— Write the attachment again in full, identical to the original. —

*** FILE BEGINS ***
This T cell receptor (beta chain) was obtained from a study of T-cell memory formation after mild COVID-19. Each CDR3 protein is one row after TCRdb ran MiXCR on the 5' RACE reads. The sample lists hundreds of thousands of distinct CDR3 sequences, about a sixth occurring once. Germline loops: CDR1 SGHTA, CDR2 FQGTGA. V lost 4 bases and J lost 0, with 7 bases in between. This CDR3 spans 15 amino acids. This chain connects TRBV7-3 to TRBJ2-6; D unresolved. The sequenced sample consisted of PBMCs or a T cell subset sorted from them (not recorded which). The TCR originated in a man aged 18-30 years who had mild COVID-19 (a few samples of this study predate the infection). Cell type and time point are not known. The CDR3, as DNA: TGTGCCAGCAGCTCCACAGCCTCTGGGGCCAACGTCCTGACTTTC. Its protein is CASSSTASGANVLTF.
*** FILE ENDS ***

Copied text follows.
This T cell receptor (beta chain) was obtained from a study of T-cell memory formation after mild COVID-19. Each CDR3 protein is one row after TCRdb ran MiXCR on the 5' RACE reads. The sample lists hundreds of thousands of distinct CDR3 sequences, about a sixth occurring once. Germline loops: CDR1 SGHTA, CDR2 FQGTGA. V lost 4 bases and J lost 0, with 7 bases in between. This CDR3 spans 15 amino acids. This chain connects TRBV7-3 to TRBJ2-6; D unresolved. The sequenced sample consisted of PBMCs or a T cell subset sorted from them (not recorded which). The TCR originated in a man aged 18-30 years who had mild COVID-19 (a few samples of this study predate the infection). Cell type and time point are not known. The CDR3, as DNA: TGTGCCAGCAGCTCCACAGCCTCTGGGGCCAACGTCCTGACTTTC. Its protein is CASSSTASGANVLTF.